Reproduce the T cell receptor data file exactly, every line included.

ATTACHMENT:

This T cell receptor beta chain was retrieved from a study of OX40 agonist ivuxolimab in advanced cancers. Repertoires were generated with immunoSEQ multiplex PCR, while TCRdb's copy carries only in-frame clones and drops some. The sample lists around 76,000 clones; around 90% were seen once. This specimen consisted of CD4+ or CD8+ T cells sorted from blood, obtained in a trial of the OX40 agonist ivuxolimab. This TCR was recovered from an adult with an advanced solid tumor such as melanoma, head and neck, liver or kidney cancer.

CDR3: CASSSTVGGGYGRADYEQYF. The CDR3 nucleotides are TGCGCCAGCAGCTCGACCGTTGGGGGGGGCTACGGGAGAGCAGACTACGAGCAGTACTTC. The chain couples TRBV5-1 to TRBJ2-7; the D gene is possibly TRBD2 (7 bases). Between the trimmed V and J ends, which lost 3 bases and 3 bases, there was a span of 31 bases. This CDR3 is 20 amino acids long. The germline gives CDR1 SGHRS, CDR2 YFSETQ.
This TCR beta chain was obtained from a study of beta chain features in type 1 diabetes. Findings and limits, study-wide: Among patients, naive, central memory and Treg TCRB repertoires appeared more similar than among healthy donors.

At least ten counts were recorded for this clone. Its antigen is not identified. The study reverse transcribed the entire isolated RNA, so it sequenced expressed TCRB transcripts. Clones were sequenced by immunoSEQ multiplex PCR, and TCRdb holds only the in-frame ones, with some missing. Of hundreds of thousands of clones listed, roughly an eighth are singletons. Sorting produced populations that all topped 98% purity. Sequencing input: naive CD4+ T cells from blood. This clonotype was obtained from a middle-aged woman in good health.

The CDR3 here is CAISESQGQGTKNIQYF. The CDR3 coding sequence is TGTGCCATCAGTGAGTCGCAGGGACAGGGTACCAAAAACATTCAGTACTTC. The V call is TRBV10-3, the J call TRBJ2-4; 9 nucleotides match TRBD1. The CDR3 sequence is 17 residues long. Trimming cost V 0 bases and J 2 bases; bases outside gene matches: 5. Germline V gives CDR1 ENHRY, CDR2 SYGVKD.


This T cell receptor beta chain was retrieved from a study of OX40 agonist ivuxolimab in advanced cancers. Repertoires were generated with immunoSEQ multiplex PCR, while TCRdb's copy carries only in-frame clones and drops some. The sample lists around 76,000 clones; around 90% were seen once. This specimen consisted of CD4+ or CD8+ T cells sorted from blood, obtained in a trial of the OX40 agonist ivuxolimab. This TCR was recovered from an adult with an advanced solid tumor such as melanoma, head and neck, liver or kidney cancer.

CDR3: CASSSTVGGGYGRADYEQYF. The CDR3 nucleotides are TGCGCCAGCAGCTCGACCGTTGGGGGGGGCTACGGGAGAGCAGACTACGAGCAGTACTTC. The chain couples TRBV5-1 to TRBJ2-7; the D gene is possibly TRBD2 (7 bases). Between the trimmed V and J ends, which lost 3 bases and 3 bases, there was a span of 31 bases. This CDR3 is 20 amino acids long. The germline gives CDR1 SGHRS, CDR2 YFSETQ.
This TCR beta chain was obtained from a study of beta chain features in type 1 diabetes. Findings and limits, study-wide: Among patients, naive, central memory and Treg TCRB repertoires appeared more similar than among healthy donors.

At least ten counts were recorded for this clone. Its antigen is not identified. The study reverse transcribed the entire isolated RNA, so it sequenced expressed TCRB transcripts. Clones were sequenced by immunoSEQ multiplex PCR, and TCRdb holds only the in-frame ones, with some missing. Of hundreds of thousands of clones listed, roughly an eighth are singletons. Sorting produced populations that all topped 98% purity. Sequencing input: naive CD4+ T cells from blood. This clonotype was obtained from a middle-aged woman in good health.

The CDR3 here is CAISESQGQGTKNIQYF. The CDR3 coding sequence is TGTGCCATCAGTGAGTCGCAGGGACAGGGTACCAAAAACATTCAGTACTTC. The V call is TRBV10-3, the J call TRBJ2-4; 9 nucleotides match TRBD1. The CDR3 sequence is 17 residues long. Trimming cost V 0 bases and J 2 bases; bases outside gene matches: 5. Germline V gives CDR1 ENHRY, CDR2 SYGVKD.